By Thomas Chaumont, Romain Joya and Silvia Pergetti August, 2013; updated by Neeraj Joshi February, 2014; updated by Silvia Pergetti October, 2014
Access to energy, as an inherent factor of growth, is intertwined with development. Scaling up the availability of affordable and efficient energy services is key to attain Cambodia’s development targets.
In 2012, Cambodia energy consumption amounted at 4.7 Mtoe, mainly attributed to the residential sector: domestic cooking represents 34% of the final energy demand, and household-scale businesses might account for another relevant portion of it. As of now, the industrial and transport sectors represent minor energy consumers, but they are both projected to grow exponentially in the coming years.
In order to meet the demand of Cambodian users, in 2012 Cambodia imported or extracted 5.5 Mtoe of primary energy sources. In particular, the strong need for biomass puts pressure on natural and forest resources.
Cambodia’s total energy consumption is projected to grow in the next decades. Current policies at national and international level aim at addressing energy poverty and creating preconditions for growth. In particular, hopes of policy-makers are set on hydropower. Given its importance, biomass energy remains at the core of policy-making efforts in Cambodia.
She speaks not a word of English, but somehow she’d heard her name called and people were prodding her to come down the front, and so she does. Standing in front of at least fifty people – all working in international development – this petite, shy woman sees them clapping their hands and smiling up at her. And why not? She, Vann Tola, a resident of Kampong Chhnang province some 90 kilometers away from the capital Phnom Penh, owns the biggest Improved Cookstove (ICS) production center in the whole of Cambodia.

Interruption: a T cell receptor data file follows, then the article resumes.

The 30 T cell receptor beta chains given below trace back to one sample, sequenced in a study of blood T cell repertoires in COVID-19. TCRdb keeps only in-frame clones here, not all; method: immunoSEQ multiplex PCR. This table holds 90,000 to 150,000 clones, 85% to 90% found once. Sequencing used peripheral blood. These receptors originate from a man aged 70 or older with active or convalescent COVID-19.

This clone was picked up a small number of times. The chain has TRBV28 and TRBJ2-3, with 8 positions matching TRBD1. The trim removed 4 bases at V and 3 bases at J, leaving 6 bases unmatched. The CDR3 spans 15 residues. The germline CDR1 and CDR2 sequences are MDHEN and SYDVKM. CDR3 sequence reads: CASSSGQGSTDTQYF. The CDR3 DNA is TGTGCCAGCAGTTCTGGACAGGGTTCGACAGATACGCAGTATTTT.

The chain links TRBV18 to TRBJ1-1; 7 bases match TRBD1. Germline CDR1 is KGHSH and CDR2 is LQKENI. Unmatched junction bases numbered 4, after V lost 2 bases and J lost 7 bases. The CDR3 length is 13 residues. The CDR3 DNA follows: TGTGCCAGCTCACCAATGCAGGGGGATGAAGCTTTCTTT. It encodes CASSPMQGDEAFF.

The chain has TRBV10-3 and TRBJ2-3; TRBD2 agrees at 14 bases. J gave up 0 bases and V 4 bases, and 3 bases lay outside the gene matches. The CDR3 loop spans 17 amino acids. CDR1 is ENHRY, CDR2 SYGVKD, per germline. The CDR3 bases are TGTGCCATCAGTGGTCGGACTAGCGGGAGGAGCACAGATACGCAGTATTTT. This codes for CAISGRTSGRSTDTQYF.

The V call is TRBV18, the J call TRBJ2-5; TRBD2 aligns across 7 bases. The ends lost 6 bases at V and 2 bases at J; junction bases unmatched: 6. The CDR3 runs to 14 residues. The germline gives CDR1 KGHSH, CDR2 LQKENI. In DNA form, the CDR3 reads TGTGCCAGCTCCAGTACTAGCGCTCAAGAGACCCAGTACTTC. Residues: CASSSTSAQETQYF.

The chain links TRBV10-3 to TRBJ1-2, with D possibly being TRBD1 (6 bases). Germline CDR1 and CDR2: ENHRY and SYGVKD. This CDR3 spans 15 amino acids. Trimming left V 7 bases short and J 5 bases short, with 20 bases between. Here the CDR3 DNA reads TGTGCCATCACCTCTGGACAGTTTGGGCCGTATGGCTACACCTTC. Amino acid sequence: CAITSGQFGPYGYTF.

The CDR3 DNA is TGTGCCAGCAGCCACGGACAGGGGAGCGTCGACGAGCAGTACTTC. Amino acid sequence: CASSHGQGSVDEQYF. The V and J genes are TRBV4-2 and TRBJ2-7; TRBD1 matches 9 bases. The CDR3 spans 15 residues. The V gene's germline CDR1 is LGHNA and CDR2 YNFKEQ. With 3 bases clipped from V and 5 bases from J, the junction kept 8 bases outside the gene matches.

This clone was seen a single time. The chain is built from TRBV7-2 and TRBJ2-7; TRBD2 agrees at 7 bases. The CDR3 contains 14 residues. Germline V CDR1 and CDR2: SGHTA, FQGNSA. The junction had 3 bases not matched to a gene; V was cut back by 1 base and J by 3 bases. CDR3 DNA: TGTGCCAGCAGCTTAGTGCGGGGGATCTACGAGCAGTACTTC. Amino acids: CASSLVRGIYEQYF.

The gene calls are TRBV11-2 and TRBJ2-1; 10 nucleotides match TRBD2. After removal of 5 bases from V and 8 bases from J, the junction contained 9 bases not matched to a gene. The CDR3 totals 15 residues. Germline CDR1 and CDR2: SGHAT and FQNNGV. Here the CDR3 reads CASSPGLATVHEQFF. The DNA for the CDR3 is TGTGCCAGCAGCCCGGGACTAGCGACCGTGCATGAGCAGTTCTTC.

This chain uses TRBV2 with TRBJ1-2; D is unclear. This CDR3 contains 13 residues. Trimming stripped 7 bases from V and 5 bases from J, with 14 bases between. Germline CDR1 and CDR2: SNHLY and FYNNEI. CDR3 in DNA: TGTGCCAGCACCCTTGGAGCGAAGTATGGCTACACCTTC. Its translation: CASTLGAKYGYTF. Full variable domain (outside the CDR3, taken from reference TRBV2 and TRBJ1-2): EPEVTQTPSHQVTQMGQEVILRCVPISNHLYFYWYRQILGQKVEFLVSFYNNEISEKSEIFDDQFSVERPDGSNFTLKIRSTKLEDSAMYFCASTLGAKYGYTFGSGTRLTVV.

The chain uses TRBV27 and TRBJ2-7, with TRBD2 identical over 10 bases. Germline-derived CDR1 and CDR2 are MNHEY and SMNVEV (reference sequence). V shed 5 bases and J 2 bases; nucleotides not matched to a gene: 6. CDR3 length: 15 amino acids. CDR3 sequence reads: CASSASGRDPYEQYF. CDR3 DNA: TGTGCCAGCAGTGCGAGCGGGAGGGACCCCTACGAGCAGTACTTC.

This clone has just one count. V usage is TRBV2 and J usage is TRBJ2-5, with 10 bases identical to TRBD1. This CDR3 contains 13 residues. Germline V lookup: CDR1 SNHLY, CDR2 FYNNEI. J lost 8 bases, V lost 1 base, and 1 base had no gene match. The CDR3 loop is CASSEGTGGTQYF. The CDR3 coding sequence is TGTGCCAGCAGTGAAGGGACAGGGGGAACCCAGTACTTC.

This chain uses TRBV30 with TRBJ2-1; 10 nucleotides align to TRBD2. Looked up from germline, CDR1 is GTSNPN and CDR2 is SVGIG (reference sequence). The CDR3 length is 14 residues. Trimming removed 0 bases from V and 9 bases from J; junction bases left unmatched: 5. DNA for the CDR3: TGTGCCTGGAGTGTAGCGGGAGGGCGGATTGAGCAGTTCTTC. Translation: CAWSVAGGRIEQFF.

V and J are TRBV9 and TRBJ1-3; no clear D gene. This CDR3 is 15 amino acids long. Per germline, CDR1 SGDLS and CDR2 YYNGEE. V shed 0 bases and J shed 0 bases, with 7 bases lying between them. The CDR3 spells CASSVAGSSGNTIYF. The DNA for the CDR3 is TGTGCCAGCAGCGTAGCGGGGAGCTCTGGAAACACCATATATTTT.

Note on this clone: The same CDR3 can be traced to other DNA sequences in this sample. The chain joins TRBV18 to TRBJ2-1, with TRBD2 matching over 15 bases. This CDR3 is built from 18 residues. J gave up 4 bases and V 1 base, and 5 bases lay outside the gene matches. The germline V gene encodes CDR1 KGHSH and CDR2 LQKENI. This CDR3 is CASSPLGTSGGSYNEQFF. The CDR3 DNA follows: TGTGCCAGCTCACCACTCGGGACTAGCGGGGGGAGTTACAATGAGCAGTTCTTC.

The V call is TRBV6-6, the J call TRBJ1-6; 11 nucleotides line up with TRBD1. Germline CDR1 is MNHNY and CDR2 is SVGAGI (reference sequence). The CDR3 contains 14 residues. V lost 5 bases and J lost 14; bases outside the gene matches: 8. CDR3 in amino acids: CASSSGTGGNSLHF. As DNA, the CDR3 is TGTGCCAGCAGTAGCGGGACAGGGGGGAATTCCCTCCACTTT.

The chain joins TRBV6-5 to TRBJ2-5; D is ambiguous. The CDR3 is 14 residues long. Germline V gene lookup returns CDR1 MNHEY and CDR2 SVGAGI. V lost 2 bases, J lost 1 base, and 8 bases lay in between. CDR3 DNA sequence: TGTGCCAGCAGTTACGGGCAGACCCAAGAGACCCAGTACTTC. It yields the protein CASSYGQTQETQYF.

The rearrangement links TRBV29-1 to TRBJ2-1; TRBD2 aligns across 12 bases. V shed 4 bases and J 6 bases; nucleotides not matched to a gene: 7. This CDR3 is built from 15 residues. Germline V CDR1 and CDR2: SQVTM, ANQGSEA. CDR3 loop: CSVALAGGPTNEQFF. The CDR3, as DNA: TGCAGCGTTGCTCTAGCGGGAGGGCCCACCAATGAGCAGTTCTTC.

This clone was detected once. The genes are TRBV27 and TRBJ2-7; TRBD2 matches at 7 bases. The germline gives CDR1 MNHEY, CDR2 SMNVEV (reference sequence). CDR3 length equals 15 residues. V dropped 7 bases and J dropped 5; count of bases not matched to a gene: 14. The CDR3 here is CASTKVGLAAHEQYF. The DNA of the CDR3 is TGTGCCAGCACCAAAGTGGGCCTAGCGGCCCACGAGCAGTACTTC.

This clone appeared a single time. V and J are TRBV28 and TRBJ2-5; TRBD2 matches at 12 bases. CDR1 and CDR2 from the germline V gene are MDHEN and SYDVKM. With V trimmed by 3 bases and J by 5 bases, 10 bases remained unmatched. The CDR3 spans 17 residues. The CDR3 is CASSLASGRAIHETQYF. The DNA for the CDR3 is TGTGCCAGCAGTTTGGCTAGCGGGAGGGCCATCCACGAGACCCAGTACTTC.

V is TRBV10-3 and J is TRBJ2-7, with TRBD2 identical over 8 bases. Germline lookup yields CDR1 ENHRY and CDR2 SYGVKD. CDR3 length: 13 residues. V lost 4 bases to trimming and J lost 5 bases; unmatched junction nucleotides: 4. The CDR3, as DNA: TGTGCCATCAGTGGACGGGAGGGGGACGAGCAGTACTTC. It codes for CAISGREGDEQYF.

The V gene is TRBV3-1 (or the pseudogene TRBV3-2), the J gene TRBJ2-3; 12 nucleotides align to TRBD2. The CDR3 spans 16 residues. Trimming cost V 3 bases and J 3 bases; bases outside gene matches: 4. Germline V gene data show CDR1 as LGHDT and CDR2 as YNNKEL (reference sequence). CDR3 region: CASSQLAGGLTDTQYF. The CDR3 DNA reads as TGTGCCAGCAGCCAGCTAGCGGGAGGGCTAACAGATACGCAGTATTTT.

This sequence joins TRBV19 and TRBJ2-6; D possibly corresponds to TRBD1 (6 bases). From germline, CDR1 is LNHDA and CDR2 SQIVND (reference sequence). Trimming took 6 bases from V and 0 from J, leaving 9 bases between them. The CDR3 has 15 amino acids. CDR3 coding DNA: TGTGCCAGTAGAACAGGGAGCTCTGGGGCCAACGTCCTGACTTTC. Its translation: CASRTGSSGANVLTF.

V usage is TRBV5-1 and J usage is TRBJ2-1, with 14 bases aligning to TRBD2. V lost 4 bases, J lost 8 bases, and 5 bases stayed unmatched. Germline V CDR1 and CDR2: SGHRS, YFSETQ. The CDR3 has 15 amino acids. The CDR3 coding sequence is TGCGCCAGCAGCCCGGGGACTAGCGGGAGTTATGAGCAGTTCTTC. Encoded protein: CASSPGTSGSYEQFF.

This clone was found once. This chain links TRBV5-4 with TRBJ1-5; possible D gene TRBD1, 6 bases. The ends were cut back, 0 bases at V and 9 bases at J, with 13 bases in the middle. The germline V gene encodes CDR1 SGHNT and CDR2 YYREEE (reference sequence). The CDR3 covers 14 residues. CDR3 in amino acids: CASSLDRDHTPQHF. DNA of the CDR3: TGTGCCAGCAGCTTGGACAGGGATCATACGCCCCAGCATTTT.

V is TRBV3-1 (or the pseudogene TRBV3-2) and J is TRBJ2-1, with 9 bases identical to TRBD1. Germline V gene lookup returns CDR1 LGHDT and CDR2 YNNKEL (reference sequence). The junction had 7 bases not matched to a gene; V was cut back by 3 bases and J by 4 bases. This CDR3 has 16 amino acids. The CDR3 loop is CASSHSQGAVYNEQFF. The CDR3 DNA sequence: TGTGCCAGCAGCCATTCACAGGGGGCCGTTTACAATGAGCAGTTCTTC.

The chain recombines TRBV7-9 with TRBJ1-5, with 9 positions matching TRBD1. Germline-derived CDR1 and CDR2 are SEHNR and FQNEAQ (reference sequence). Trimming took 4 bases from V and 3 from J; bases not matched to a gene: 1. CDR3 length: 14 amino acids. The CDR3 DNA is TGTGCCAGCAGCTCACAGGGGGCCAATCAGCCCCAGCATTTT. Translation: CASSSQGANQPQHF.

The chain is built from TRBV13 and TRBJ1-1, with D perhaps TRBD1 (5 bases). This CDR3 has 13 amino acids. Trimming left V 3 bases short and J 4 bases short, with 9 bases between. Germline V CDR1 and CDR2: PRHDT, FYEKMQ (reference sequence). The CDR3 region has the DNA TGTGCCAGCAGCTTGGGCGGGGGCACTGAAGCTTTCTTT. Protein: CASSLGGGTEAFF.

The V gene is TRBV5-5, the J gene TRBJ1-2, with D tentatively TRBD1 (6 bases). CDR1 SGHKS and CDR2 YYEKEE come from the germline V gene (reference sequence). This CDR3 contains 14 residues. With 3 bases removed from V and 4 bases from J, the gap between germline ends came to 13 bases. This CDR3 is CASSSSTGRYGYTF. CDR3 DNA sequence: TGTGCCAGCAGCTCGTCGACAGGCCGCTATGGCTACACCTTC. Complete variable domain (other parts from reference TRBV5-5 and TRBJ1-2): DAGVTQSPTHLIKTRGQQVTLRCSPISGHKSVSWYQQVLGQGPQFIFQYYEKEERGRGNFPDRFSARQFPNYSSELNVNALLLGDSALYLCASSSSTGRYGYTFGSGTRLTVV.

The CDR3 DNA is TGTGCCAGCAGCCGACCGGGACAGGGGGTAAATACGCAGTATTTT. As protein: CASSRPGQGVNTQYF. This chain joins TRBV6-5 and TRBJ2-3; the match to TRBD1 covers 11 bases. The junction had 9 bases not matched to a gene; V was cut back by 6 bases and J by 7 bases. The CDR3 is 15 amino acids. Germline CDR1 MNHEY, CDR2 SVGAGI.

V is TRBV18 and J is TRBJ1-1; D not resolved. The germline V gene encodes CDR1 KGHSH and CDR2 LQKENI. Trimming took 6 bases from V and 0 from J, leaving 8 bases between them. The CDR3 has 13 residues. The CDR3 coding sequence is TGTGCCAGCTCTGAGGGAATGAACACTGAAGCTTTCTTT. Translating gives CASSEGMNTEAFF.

Phnom Penh Post, 26 November 2014, by Eddie Morton
“Representatives from France-based NGO the Group for the Environment, Renewable Energy and Solidarity (GERES) presented the results of a 10-year stovetop installation program, which ran from 2003 to 2013.
‘We were the first one to register a cooking-stove project to the voluntary carbon markets, which is a way to claim carbon credits, ‘ Mathieu Ruillet, Southeast Asia director of GERES, said during a roundtable discussion on climate finance in Phnom Penh yesterday.'”
Along with the global recognition of the dire consequences of climate change came the availability of climate funds to support adaptation, mitigation and forest conservation measures in vulnerable developing countries.
Identified as one of the particularly vulnerable countries to the effects of climate change, Cambodia currently benefits from global climate finance.
To shed light to some of the questions surrounding climate finance, GERES will be holding a Roundtable Discussion on Climate Finance for Development on 25th November 2014, 15.00-16.00HH, at The Quay Boutique Hotel along Sisowath Quay.